Turmeric, an orangey-yellow spice that comes from a root belonging to the ginger family, is an important ingredient in Indian curries and also gives ballpark mustard its bright yellow color.
The medicinal properties of turmeric have been slowly revealing themselves over the centuries.
Long-known for its anti-inflammatory and immune supporting properties, recent researches have revealed that this spice is a natural wonder, providing benefits in the treatment of many different health conditions.
Turmeric might just end up being the most important spice in your cabinet.
What is turmeric
Turmeric comes from the root of the Curcuma longa plant; has a tough brown skin and a deep orange flesh.
It has a peppery, warm and bitter flavor and a mild fragrance.
The active ingredient in turmeric is curcumin.
Turmeric has been used for over 2500 years in India, where it was first used as a dye.
Turmeric is promoted mainly as an anti-inflammatory herbal remedy and is said to produce fewer side effects than commonly used pain relievers.
Inflammation is the root of many chronic diseases that cause our health to deteriorate — and curcumin, the active ingredient in turmeric, helps to reduce inflammation in the body.
Some practitioners prescribe turmeric to relieve inflammation caused by arthritis, muscle sprains, swelling, and pain caused by injuries or surgical incisions. It is also promoted as a treatment for rheumatism and as an antiseptic for cleaning wounds.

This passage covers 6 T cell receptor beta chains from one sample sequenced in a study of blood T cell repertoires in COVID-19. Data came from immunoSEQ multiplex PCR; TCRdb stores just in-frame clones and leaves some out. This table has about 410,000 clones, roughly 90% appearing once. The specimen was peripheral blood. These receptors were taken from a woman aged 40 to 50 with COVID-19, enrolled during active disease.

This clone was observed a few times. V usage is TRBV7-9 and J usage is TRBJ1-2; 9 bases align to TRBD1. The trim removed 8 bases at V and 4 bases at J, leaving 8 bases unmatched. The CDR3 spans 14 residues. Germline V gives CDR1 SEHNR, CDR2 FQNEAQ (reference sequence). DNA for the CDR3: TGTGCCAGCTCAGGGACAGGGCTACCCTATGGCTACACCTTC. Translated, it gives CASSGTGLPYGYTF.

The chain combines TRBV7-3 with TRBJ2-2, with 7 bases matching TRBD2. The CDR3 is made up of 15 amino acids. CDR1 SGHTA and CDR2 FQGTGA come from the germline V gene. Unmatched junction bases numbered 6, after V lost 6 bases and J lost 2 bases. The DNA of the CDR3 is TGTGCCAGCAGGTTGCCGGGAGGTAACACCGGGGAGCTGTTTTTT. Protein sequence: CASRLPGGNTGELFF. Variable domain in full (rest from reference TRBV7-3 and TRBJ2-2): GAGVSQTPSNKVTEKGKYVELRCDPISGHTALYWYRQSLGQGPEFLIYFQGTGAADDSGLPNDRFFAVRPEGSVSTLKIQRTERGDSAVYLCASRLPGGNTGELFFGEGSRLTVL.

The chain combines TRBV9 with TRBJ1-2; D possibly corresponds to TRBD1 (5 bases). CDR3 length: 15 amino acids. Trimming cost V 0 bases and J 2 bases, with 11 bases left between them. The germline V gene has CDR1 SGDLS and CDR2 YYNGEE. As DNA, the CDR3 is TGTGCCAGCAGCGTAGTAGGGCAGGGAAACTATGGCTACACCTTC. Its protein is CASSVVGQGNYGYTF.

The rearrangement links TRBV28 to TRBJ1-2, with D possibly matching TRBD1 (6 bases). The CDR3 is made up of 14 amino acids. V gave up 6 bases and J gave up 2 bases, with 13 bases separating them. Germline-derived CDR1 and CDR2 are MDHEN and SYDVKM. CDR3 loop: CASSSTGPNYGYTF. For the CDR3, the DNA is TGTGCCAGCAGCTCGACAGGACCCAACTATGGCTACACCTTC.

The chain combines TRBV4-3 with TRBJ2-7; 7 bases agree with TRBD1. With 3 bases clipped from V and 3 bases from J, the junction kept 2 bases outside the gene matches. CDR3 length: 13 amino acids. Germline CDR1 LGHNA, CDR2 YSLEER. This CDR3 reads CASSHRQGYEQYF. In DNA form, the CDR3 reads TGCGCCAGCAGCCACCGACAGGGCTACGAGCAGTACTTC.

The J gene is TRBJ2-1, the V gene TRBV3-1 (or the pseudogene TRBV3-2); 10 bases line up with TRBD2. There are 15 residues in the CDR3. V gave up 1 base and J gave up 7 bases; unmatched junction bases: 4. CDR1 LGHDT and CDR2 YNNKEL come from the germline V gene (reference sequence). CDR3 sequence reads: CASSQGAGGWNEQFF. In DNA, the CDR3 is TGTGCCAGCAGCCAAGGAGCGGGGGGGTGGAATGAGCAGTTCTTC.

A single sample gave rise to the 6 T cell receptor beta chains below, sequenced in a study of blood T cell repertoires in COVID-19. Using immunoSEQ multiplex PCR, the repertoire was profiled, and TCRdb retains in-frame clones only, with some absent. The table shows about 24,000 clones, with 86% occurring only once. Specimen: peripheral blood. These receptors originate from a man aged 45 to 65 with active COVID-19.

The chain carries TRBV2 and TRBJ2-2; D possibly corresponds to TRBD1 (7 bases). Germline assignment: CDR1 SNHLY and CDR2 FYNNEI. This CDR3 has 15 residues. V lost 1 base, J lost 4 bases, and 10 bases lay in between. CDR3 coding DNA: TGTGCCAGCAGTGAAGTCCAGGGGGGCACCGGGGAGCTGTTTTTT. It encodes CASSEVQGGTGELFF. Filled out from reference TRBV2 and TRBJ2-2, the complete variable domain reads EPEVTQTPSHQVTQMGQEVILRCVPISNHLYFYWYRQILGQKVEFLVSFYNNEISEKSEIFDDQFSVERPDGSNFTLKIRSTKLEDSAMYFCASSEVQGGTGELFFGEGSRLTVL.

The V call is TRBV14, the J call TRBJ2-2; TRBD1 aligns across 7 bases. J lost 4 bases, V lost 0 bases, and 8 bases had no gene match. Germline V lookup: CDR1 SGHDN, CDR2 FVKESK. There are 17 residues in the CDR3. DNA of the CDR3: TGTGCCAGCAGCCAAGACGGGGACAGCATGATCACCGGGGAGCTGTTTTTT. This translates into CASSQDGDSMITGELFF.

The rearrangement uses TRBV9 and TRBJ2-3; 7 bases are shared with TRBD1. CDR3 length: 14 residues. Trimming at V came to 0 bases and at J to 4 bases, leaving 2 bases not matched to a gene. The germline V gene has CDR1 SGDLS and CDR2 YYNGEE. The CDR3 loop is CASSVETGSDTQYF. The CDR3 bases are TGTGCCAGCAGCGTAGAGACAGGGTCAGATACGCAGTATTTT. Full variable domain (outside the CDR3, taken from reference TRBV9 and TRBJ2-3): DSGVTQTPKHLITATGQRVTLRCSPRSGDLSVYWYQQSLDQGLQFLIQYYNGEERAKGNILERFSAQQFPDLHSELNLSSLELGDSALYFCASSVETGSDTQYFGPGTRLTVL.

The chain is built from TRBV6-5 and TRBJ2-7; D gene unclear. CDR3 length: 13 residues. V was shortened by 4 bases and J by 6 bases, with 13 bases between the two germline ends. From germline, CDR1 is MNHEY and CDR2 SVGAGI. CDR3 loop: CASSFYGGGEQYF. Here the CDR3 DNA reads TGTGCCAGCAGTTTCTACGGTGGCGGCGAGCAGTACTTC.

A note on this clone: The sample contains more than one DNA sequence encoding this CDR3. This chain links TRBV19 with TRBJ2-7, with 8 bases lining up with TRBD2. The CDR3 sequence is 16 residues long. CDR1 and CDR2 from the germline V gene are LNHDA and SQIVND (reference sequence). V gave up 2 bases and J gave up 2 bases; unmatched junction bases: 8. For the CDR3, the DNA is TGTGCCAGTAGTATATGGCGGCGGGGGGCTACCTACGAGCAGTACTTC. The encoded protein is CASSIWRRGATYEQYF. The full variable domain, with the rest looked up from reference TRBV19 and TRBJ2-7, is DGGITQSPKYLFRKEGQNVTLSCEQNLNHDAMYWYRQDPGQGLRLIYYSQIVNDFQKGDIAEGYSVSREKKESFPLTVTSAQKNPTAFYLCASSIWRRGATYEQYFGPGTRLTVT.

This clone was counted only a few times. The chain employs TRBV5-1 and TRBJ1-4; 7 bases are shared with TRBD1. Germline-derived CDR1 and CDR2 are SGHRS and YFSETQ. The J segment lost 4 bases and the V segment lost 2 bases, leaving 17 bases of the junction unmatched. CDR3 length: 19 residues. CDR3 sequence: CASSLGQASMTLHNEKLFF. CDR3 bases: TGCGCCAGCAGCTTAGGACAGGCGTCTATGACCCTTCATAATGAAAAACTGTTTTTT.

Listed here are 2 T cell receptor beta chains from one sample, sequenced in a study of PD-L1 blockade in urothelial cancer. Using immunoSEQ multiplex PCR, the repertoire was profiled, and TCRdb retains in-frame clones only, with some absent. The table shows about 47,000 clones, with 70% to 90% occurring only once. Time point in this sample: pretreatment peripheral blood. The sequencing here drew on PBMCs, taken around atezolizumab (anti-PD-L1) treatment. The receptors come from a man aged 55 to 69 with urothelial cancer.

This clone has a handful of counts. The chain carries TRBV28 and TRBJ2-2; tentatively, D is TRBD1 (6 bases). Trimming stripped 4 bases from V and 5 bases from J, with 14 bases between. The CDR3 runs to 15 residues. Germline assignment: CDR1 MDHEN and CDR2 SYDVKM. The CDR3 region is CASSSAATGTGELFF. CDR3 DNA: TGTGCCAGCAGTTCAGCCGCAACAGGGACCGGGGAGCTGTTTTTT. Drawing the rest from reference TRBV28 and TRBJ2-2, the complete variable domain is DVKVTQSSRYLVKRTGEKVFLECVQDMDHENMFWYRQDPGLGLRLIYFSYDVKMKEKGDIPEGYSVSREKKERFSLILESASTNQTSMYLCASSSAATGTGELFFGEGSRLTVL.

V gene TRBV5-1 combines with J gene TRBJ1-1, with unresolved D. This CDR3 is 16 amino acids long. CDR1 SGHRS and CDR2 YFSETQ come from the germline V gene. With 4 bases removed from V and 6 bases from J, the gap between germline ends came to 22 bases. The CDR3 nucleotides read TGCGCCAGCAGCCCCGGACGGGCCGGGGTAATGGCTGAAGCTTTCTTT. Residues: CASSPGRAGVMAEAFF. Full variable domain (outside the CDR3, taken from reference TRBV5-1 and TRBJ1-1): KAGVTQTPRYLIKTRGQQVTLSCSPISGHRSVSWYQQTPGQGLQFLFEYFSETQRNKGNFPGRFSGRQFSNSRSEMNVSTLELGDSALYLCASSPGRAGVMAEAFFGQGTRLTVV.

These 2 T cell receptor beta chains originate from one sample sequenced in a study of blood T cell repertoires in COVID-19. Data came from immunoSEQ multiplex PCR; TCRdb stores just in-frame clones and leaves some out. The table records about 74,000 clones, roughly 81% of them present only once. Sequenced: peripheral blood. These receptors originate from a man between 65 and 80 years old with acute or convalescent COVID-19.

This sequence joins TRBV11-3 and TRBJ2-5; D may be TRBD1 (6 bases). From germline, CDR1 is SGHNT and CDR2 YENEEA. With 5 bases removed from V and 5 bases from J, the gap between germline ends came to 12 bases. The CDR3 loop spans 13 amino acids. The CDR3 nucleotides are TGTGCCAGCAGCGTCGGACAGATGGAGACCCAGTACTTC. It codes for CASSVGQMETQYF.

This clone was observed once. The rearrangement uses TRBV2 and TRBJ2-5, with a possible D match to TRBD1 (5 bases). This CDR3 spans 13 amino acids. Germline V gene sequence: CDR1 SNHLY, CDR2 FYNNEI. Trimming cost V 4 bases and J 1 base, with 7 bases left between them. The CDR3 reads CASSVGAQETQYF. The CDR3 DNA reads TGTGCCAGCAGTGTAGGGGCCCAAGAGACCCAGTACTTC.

Curcumin is also a powerful antioxidant.
Some studies have shown that curcumin may interfere with several important molecular pathways involved in cancer development, growth and spread.
Researchers are currently studying curcumin to learn to which extent curcumin is an effective anti-inflammatory agent and whether it holds any promise for cancer prevention or treatment.
Turmeric use in traditional medicine
The use of turmeric was described in traditional Chinese and Indian medicine.
In various Asian folk medicine traditions, turmeric has been used to treat a long list of conditions, including diarrhea, fever, bronchitis, colds, parasitic worms, leprosy, and bladder and kidney inflammations.
Herbalists have applied turmeric salve to bruises, leech bites, festering eye infections, mouth inflammations, skin conditions, and infected wounds.
Some people inhale smoke from burning turmeric to relieve chronic coughs. Turmeric mixed with hot water and sugar is considered by some herbalists to be a remedy for colds.
In India and Malaysia, there is a custom of making turmeric paste to apply directly onto the skin, a practice now under study for the possibility that it may prevent skin cancer.
Recipes with turmeric
Here are some of my fave recipes using turmeric:
Ginger and Turmeric Carrot Soup
Tomato Curry with Creamy Cauliflower Rice
Spicy Turmeric Chicken
Saffron Risotto with Ginger and Turmeric